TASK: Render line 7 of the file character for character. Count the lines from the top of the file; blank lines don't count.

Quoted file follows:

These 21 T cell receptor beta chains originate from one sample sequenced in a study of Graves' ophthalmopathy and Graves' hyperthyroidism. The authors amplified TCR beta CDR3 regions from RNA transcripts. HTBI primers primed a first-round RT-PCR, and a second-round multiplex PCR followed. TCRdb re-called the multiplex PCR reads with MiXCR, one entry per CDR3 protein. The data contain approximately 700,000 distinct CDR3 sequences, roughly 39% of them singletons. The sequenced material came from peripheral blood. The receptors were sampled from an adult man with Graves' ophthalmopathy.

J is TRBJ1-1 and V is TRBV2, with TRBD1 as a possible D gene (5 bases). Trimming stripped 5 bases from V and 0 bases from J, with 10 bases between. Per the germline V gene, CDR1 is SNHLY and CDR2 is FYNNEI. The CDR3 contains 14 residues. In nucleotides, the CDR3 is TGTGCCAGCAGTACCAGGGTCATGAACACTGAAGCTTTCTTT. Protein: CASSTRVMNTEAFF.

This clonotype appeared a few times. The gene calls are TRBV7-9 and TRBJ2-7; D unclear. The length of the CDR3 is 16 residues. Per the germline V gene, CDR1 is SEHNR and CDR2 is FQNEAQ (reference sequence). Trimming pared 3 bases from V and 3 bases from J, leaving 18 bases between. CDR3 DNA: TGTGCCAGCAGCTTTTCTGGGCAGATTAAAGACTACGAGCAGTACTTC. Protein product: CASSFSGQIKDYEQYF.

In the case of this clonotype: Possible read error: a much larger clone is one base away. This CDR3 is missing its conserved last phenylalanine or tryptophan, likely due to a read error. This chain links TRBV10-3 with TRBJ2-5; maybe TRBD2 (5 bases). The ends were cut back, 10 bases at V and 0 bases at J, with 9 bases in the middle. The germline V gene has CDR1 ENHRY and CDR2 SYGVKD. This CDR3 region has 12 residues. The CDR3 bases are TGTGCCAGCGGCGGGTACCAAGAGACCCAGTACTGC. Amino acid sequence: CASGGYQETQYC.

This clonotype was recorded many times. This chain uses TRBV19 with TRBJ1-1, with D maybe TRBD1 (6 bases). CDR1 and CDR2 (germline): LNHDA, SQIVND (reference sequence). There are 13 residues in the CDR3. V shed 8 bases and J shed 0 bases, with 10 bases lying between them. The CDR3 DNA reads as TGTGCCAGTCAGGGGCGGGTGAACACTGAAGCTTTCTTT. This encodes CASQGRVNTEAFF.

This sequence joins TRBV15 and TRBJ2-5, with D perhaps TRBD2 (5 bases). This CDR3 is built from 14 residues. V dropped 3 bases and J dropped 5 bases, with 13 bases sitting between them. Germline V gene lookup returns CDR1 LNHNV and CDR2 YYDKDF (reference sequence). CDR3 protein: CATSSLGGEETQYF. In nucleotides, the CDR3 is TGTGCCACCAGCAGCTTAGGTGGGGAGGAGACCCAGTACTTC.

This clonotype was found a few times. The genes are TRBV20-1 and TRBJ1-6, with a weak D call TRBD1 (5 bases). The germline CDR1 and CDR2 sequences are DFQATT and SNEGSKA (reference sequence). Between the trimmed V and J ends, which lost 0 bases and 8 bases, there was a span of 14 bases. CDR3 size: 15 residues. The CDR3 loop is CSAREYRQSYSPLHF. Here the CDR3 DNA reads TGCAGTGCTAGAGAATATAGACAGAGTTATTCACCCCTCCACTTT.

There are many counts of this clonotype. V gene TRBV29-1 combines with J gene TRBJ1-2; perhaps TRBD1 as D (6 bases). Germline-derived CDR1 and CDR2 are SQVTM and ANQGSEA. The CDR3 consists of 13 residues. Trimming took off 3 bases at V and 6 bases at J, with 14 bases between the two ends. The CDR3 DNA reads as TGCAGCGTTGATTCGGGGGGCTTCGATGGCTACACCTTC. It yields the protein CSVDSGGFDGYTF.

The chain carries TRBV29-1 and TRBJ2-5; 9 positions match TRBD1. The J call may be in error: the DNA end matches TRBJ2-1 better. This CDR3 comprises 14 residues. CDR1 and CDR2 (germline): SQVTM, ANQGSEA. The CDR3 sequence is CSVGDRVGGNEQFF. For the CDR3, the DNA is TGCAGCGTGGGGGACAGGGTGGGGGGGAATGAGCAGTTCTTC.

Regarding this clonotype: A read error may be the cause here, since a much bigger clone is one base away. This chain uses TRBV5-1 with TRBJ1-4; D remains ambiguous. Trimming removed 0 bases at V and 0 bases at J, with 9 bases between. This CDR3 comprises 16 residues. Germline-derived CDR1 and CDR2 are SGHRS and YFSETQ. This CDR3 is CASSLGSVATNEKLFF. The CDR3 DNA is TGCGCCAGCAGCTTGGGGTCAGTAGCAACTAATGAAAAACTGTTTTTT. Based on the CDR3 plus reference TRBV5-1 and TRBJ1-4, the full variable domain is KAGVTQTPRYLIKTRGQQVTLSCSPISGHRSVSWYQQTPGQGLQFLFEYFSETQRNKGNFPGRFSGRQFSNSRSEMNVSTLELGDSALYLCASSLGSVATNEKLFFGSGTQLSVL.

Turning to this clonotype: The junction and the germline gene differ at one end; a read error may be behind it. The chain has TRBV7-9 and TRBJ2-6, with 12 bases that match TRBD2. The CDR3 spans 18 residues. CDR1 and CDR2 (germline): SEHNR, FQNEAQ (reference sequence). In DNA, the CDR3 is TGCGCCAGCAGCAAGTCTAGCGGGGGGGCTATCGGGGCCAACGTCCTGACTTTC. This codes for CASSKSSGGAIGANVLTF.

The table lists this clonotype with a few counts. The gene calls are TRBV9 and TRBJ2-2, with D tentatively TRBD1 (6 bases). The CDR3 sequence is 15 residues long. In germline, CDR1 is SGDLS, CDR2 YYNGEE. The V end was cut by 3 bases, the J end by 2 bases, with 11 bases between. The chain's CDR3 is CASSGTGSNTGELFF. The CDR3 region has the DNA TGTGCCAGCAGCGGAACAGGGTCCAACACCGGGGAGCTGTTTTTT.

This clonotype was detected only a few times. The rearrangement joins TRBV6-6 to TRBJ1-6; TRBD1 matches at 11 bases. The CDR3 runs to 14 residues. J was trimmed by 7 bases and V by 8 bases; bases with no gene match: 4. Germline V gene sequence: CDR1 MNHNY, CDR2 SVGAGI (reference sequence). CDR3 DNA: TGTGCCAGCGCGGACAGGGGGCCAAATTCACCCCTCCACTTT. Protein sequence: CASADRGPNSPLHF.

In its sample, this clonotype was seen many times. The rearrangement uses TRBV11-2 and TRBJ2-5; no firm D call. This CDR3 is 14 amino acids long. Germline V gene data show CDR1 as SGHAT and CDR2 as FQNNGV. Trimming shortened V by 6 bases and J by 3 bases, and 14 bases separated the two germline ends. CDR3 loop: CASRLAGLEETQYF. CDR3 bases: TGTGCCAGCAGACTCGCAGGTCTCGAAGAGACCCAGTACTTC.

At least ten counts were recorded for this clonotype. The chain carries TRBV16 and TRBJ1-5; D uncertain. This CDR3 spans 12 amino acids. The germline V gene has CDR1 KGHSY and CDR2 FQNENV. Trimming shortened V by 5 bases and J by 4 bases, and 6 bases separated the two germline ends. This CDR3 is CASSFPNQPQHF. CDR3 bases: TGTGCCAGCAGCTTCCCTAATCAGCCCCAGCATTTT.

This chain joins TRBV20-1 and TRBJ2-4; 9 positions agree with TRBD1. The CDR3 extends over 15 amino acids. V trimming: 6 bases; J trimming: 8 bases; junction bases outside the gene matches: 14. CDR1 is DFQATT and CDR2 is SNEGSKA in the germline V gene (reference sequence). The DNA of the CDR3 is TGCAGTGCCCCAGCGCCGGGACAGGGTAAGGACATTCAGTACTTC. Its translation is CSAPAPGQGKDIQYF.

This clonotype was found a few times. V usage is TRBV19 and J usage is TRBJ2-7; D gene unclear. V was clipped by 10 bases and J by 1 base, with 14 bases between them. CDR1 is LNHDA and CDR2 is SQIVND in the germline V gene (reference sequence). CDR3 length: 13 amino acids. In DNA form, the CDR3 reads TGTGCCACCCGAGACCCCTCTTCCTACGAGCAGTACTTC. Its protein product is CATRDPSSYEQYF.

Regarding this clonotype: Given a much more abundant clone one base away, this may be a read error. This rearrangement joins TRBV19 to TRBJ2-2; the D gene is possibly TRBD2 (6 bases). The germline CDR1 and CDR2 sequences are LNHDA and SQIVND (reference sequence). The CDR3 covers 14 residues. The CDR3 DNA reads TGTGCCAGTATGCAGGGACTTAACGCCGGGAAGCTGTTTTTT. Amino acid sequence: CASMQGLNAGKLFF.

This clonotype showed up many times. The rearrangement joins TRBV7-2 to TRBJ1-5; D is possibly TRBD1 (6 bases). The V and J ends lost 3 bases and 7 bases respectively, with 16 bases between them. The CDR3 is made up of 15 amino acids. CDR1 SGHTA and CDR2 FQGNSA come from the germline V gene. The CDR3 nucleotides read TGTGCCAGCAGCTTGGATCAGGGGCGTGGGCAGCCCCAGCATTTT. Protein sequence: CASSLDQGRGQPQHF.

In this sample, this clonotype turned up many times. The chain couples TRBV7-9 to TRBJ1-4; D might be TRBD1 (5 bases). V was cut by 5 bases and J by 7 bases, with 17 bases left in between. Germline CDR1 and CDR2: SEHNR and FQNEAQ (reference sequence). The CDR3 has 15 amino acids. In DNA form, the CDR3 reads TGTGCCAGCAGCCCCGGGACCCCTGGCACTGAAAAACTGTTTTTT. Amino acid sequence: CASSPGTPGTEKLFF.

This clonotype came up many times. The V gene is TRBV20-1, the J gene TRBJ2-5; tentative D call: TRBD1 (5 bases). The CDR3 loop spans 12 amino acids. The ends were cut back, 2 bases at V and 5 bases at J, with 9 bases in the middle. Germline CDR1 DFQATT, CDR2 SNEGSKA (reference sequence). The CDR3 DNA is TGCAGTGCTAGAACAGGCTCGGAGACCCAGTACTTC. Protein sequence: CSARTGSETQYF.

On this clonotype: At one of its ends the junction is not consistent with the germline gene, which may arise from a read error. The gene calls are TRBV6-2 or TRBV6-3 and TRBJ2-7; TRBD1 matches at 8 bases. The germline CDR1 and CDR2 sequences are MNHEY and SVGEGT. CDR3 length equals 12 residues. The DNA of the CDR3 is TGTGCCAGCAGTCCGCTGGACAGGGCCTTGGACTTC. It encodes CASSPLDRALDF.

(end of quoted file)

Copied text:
This clonotype was found a few times. The genes are TRBV20-1 and TRBJ1-6, with a weak D call TRBD1 (5 bases). The germline CDR1 and CDR2 sequences are DFQATT and SNEGSKA (reference sequence). Between the trimmed V and J ends, which lost 0 bases and 8 bases, there was a span of 14 bases. CDR3 size: 15 residues. The CDR3 loop is CSAREYRQSYSPLHF. Here the CDR3 DNA reads TGCAGTGCTAGAGAATATAGACAGAGTTATTCACCCCTCCACTTT.